State May Cancel Plea Deal With Absent Rabbi Yoshiyahu Pinto

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Rabbi Yoshiyahu PintoCredit: Ilan Assayag

The State Prosecutor’s Office is considering canceling the plea bargain it had signed with Rabbi Yoshiyahu Pinto, because Pinto failed to appear for hearings and did not offer good cause for his absence, prosecutors told the court yesterday.

Pinto was charged with attempted bribery of a senior police officer, Brig. Gen. Ephraim Bracha, after reaching a plea bargain in which Pinto agreed to provide evidence that he bribed an more senior officer, Menashe Arviv, the former head of the elite Lahav 433 unit. Before the plea bargain was agreed, Pinto faced charges of bribery, interfering with an investigation and making threats, in a complicated case that began in 2011 with allegations of embezzlement at a now-defunct charity run by an associate of Pinto’s.

Prosecutors yesterday asked Tel Aviv District Court Judge Oded Mudrik to issue a writ of habeus corpus requiring Pinto to return from overseas and to forfeit the 2-million-shekel ($49,500) guarantee he gave the court.

Mudrik did not rule on the request, but he instructed Pinto’s lawyers to submit detailed medical records to support their client’s claim of being incapable of traveling to Israel for medical reasons.

Prosecutors said that Pinto had surgery on February 19 and was expected to return to Israel after a one-month recovery period. Prosecutor Racheli Hazan-Feldman said Pinto simply failed to appear, adding that instead of medical documents attesting to his condition he submitted receipts and irrelevant documents. She and assistant district attorney Nava Schiller told the court they lost trust in Pinto after he requested a stay of proceedings in October to care for his sick wife, but traveled with her from the United States to Bulgaria.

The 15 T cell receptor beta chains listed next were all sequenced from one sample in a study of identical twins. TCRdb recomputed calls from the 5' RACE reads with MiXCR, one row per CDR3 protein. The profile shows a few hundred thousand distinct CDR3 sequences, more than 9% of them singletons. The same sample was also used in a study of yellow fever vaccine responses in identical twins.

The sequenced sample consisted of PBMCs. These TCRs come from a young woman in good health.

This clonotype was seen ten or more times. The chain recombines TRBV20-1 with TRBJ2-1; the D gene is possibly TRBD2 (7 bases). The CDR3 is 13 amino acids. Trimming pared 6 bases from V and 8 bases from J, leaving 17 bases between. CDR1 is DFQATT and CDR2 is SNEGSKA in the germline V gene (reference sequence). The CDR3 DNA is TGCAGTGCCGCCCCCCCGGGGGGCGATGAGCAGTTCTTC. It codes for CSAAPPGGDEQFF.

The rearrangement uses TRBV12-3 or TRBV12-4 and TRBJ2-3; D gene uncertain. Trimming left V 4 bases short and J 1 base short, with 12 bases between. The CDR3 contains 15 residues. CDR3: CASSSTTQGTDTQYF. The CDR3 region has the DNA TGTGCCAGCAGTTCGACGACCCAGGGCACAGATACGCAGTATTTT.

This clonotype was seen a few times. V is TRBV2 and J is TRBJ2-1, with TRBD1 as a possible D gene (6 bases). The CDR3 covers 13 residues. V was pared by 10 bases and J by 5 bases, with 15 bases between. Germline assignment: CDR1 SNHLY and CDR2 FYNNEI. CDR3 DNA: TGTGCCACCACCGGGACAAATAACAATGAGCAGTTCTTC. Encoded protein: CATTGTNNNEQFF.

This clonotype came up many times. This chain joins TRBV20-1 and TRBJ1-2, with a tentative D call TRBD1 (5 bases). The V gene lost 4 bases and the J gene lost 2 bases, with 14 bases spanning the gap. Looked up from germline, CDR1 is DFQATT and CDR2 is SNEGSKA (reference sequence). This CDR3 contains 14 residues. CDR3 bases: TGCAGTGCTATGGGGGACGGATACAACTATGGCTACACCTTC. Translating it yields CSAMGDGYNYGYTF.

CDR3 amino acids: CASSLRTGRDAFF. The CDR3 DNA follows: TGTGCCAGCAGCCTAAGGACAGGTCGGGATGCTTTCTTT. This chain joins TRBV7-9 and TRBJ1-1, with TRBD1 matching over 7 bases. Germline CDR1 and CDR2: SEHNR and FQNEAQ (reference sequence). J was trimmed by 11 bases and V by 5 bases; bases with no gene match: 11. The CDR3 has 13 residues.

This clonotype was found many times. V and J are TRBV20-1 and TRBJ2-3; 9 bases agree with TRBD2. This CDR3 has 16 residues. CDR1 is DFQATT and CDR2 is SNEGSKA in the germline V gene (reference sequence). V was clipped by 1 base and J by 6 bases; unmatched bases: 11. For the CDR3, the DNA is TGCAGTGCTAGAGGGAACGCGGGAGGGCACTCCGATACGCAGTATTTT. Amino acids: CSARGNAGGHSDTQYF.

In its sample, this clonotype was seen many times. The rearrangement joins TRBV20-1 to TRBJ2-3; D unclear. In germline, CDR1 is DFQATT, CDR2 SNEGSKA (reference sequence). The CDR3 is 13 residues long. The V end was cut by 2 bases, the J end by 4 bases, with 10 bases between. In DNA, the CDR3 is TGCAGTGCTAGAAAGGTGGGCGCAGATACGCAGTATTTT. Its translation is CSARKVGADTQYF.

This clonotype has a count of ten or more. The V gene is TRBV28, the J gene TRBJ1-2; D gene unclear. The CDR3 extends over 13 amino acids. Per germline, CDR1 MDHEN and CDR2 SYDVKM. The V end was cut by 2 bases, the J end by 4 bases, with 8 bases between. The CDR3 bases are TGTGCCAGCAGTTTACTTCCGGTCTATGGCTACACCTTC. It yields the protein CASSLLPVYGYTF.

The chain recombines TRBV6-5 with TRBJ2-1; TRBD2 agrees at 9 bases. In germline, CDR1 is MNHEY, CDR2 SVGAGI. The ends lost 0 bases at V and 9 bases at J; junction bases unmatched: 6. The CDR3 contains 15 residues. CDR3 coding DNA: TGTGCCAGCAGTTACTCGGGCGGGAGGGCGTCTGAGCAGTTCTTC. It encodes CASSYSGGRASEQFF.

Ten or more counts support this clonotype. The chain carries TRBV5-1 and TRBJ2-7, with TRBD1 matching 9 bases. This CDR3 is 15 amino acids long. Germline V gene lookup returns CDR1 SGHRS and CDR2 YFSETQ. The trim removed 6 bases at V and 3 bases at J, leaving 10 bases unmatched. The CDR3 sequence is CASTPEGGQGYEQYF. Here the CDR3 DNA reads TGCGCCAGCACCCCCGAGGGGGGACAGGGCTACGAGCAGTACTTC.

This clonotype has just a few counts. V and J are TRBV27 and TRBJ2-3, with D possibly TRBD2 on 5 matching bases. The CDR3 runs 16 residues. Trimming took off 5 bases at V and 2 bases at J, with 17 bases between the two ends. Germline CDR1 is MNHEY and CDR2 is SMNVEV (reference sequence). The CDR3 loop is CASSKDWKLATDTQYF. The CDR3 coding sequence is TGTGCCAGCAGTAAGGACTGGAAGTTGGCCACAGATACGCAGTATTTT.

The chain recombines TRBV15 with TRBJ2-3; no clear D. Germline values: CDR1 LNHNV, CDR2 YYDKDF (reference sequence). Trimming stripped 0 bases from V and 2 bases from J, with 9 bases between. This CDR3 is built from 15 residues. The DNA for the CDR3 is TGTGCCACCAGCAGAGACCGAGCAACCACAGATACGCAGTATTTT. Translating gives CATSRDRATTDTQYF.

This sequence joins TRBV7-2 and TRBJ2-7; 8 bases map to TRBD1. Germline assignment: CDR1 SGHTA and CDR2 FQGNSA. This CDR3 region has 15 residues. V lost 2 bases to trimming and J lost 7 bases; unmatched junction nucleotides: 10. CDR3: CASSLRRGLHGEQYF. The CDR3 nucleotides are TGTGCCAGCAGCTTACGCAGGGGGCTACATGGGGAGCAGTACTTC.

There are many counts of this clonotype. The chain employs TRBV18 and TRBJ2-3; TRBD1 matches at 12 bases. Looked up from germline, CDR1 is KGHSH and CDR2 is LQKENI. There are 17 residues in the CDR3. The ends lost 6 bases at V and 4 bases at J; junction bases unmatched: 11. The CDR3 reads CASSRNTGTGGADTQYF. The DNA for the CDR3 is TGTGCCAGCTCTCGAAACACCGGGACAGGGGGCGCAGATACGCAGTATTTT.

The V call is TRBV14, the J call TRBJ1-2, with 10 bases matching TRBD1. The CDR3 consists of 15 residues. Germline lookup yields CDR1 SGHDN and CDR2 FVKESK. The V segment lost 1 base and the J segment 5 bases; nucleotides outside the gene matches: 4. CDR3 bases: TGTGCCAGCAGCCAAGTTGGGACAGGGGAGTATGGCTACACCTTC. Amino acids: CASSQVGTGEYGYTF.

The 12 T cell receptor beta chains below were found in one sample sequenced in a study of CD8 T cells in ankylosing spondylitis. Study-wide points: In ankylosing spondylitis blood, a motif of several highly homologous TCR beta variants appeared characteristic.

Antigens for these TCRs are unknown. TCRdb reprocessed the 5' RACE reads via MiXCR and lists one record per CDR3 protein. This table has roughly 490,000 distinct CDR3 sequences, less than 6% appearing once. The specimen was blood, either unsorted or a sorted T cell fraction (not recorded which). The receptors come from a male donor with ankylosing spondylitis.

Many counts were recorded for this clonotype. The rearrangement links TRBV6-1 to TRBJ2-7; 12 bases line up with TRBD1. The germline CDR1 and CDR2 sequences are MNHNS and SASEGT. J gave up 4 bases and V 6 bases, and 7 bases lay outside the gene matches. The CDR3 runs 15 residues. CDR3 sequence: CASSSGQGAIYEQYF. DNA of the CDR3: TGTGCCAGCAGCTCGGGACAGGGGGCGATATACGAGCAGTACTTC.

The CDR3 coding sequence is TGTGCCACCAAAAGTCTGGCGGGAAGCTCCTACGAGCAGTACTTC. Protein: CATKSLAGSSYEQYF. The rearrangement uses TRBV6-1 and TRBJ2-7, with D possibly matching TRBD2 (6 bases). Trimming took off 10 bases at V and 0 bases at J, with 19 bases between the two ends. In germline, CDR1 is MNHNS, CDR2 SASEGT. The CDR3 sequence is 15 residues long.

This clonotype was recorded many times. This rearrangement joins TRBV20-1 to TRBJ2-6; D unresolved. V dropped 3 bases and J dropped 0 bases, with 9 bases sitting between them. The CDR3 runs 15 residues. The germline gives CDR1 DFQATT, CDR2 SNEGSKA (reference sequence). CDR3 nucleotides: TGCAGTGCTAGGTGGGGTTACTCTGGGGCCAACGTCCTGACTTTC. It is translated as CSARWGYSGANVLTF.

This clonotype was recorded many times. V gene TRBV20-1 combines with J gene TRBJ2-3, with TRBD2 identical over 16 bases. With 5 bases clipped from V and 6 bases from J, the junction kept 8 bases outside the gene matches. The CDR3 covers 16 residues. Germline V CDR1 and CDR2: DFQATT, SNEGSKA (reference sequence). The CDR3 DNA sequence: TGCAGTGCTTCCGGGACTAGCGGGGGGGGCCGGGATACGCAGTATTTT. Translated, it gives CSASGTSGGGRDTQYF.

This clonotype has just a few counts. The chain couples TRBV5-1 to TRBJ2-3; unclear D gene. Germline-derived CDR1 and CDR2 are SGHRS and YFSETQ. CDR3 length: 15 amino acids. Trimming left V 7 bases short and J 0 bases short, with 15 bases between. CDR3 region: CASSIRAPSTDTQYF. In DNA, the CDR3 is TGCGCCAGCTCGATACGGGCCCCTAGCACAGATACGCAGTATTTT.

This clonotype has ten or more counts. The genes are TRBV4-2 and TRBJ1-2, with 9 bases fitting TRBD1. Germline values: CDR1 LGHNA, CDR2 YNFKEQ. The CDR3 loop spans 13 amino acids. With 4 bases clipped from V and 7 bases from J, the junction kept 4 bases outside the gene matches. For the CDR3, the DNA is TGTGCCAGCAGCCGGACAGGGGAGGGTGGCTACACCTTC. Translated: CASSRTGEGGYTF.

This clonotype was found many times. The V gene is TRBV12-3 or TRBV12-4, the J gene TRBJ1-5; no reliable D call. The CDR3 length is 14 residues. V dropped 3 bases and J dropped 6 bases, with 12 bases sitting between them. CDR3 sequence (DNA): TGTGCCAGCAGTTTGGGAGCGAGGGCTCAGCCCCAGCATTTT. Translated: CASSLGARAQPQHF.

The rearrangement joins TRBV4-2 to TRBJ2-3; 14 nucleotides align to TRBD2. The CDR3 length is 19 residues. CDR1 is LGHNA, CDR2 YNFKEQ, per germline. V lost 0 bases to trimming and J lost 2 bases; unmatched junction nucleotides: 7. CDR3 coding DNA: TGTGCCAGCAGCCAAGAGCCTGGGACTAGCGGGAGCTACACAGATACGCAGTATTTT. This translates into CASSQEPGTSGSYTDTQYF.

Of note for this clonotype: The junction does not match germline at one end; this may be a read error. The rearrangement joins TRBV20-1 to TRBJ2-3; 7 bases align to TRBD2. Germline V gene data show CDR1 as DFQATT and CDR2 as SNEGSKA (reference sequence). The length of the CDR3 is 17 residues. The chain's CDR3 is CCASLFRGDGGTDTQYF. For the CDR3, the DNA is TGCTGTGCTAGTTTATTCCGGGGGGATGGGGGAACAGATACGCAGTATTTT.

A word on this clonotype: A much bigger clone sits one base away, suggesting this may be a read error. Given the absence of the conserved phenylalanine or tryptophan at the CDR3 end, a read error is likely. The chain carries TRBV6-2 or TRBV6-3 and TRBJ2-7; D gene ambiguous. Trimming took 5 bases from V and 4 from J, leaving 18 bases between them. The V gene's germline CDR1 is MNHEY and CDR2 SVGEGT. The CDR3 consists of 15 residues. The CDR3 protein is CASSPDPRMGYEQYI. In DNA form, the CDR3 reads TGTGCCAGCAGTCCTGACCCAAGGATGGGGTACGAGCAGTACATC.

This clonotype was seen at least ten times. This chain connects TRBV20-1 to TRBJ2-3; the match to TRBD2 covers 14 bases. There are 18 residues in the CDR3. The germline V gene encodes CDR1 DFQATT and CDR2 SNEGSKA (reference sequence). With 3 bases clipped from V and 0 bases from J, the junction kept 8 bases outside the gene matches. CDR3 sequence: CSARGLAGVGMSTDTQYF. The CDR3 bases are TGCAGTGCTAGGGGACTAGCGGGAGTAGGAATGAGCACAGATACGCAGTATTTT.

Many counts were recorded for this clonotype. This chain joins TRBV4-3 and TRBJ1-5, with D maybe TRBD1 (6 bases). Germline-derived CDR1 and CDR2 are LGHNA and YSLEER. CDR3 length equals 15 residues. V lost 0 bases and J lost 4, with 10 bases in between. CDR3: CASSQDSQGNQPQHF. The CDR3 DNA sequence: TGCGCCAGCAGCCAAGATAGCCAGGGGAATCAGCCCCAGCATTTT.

“Had I known this would happen, I wouldn’t have let Pinto leave the country,” Mudrik said yesterday.

“The medical certificates speak for themselves. Pinto’s surgeon is one of the leaders in his field ... a one-month postponement is not an extreme request,” Pinto’s attorney, Eyal Rosovsky, said, adding that the conditions were not met for a writ of habeus corpus or the confiscation of guarantees.

Mudrik allowed that Pinto may have good medical cause for his failure to appear, saying the new documents he requested from the defense would be given to medical experts to render a decision. He gave Rosovsky a week to submit the documents and stayed the arraignment by one month.

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